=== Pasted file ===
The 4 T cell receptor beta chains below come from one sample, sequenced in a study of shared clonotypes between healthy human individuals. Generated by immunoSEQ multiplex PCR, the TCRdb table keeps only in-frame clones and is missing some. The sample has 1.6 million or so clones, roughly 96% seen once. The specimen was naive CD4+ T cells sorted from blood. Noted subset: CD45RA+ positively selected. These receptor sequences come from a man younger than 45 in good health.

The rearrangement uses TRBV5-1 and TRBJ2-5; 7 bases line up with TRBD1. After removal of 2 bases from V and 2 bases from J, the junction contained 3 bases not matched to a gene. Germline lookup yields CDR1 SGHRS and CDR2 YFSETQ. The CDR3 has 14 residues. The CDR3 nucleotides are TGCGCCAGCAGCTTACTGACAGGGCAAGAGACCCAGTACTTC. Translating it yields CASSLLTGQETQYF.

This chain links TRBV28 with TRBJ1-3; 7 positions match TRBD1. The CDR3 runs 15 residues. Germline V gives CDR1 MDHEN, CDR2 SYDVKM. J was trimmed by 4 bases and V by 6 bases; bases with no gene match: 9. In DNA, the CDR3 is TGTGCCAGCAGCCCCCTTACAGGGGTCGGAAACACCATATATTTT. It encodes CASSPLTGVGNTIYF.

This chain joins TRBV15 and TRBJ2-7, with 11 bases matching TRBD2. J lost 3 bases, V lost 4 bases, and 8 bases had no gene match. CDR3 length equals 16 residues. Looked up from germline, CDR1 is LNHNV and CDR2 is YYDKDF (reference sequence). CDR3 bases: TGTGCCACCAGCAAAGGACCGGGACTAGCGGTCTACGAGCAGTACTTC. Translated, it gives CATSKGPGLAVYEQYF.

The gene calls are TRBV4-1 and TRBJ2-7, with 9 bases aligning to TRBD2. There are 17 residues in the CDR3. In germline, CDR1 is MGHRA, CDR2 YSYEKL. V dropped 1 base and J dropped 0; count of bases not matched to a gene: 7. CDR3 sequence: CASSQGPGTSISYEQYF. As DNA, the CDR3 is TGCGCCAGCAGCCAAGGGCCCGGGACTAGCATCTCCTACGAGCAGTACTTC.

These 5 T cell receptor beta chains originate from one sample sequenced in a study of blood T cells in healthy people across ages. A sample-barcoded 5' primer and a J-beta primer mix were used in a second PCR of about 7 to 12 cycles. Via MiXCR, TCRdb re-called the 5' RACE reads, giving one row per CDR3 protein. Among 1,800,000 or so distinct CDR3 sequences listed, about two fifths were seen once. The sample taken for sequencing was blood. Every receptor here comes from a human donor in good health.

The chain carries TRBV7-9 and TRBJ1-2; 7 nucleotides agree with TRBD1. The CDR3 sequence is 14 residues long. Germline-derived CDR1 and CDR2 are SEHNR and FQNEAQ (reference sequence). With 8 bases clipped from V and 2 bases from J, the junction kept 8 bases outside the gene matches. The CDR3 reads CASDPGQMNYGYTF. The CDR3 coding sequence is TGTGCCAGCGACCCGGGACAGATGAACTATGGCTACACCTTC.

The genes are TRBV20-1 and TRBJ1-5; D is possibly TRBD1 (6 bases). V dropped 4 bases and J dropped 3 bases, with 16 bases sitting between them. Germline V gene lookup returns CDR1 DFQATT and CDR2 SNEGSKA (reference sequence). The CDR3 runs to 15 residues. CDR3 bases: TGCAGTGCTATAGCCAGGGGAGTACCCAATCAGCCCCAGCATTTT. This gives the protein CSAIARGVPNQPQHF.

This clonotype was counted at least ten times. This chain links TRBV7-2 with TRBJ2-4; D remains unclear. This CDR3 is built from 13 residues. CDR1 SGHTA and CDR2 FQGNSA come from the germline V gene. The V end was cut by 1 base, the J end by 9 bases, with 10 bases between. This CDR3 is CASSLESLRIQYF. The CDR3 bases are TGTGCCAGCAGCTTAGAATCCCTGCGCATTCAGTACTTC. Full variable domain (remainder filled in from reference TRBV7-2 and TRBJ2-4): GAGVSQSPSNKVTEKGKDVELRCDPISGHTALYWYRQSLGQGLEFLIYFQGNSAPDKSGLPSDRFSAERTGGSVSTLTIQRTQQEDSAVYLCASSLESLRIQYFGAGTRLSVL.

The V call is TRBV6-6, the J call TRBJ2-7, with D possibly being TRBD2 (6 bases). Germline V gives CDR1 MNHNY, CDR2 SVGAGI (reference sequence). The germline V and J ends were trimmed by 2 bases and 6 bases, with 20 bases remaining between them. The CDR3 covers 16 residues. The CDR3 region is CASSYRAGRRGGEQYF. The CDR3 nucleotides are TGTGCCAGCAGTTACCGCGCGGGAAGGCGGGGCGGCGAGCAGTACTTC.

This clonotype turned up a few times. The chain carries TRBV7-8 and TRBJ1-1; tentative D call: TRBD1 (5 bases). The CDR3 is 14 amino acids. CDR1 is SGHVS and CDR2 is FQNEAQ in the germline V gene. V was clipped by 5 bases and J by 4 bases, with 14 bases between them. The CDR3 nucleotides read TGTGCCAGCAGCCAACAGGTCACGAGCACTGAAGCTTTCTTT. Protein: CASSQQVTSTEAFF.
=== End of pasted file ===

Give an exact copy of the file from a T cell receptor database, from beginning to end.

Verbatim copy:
The 4 T cell receptor beta chains below come from one sample, sequenced in a study of shared clonotypes between healthy human individuals. Generated by immunoSEQ multiplex PCR, the TCRdb table keeps only in-frame clones and is missing some. The sample has 1.6 million or so clones, roughly 96% seen once. The specimen was naive CD4+ T cells sorted from blood. Noted subset: CD45RA+ positively selected. These receptor sequences come from a man younger than 45 in good health.

The rearrangement uses TRBV5-1 and TRBJ2-5; 7 bases line up with TRBD1. After removal of 2 bases from V and 2 bases from J, the junction contained 3 bases not matched to a gene. Germline lookup yields CDR1 SGHRS and CDR2 YFSETQ. The CDR3 has 14 residues. The CDR3 nucleotides are TGCGCCAGCAGCTTACTGACAGGGCAAGAGACCCAGTACTTC. Translating it yields CASSLLTGQETQYF.

This chain links TRBV28 with TRBJ1-3; 7 positions match TRBD1. The CDR3 runs 15 residues. Germline V gives CDR1 MDHEN, CDR2 SYDVKM. J was trimmed by 4 bases and V by 6 bases; bases with no gene match: 9. In DNA, the CDR3 is TGTGCCAGCAGCCCCCTTACAGGGGTCGGAAACACCATATATTTT. It encodes CASSPLTGVGNTIYF.

This chain joins TRBV15 and TRBJ2-7, with 11 bases matching TRBD2. J lost 3 bases, V lost 4 bases, and 8 bases had no gene match. CDR3 length equals 16 residues. Looked up from germline, CDR1 is LNHNV and CDR2 is YYDKDF (reference sequence). CDR3 bases: TGTGCCACCAGCAAAGGACCGGGACTAGCGGTCTACGAGCAGTACTTC. Translated, it gives CATSKGPGLAVYEQYF.

The gene calls are TRBV4-1 and TRBJ2-7, with 9 bases aligning to TRBD2. There are 17 residues in the CDR3. In germline, CDR1 is MGHRA, CDR2 YSYEKL. V dropped 1 base and J dropped 0; count of bases not matched to a gene: 7. CDR3 sequence: CASSQGPGTSISYEQYF. As DNA, the CDR3 is TGCGCCAGCAGCCAAGGGCCCGGGACTAGCATCTCCTACGAGCAGTACTTC.

These 5 T cell receptor beta chains originate from one sample sequenced in a study of blood T cells in healthy people across ages. A sample-barcoded 5' primer and a J-beta primer mix were used in a second PCR of about 7 to 12 cycles. Via MiXCR, TCRdb re-called the 5' RACE reads, giving one row per CDR3 protein. Among 1,800,000 or so distinct CDR3 sequences listed, about two fifths were seen once. The sample taken for sequencing was blood. Every receptor here comes from a human donor in good health.

The chain carries TRBV7-9 and TRBJ1-2; 7 nucleotides agree with TRBD1. The CDR3 sequence is 14 residues long. Germline-derived CDR1 and CDR2 are SEHNR and FQNEAQ (reference sequence). With 8 bases clipped from V and 2 bases from J, the junction kept 8 bases outside the gene matches. The CDR3 reads CASDPGQMNYGYTF. The CDR3 coding sequence is TGTGCCAGCGACCCGGGACAGATGAACTATGGCTACACCTTC.

The genes are TRBV20-1 and TRBJ1-5; D is possibly TRBD1 (6 bases). V dropped 4 bases and J dropped 3 bases, with 16 bases sitting between them. Germline V gene lookup returns CDR1 DFQATT and CDR2 SNEGSKA (reference sequence). The CDR3 runs to 15 residues. CDR3 bases: TGCAGTGCTATAGCCAGGGGAGTACCCAATCAGCCCCAGCATTTT. This gives the protein CSAIARGVPNQPQHF.

This clonotype was counted at least ten times. This chain links TRBV7-2 with TRBJ2-4; D remains unclear. This CDR3 is built from 13 residues. CDR1 SGHTA and CDR2 FQGNSA come from the germline V gene. The V end was cut by 1 base, the J end by 9 bases, with 10 bases between. This CDR3 is CASSLESLRIQYF. The CDR3 bases are TGTGCCAGCAGCTTAGAATCCCTGCGCATTCAGTACTTC. Full variable domain (remainder filled in from reference TRBV7-2 and TRBJ2-4): GAGVSQSPSNKVTEKGKDVELRCDPISGHTALYWYRQSLGQGLEFLIYFQGNSAPDKSGLPSDRFSAERTGGSVSTLTIQRTQQEDSAVYLCASSLESLRIQYFGAGTRLSVL.

The V call is TRBV6-6, the J call TRBJ2-7, with D possibly being TRBD2 (6 bases). Germline V gives CDR1 MNHNY, CDR2 SVGAGI (reference sequence). The germline V and J ends were trimmed by 2 bases and 6 bases, with 20 bases remaining between them. The CDR3 covers 16 residues. The CDR3 region is CASSYRAGRRGGEQYF. The CDR3 nucleotides are TGTGCCAGCAGTTACCGCGCGGGAAGGCGGGGCGGCGAGCAGTACTTC.

This clonotype turned up a few times. The chain carries TRBV7-8 and TRBJ1-1; tentative D call: TRBD1 (5 bases). The CDR3 is 14 amino acids. CDR1 is SGHVS and CDR2 is FQNEAQ in the germline V gene. V was clipped by 5 bases and J by 4 bases, with 14 bases between them. The CDR3 nucleotides read TGTGCCAGCAGCCAACAGGTCACGAGCACTGAAGCTTTCTTT. Protein: CASSQQVTSTEAFF.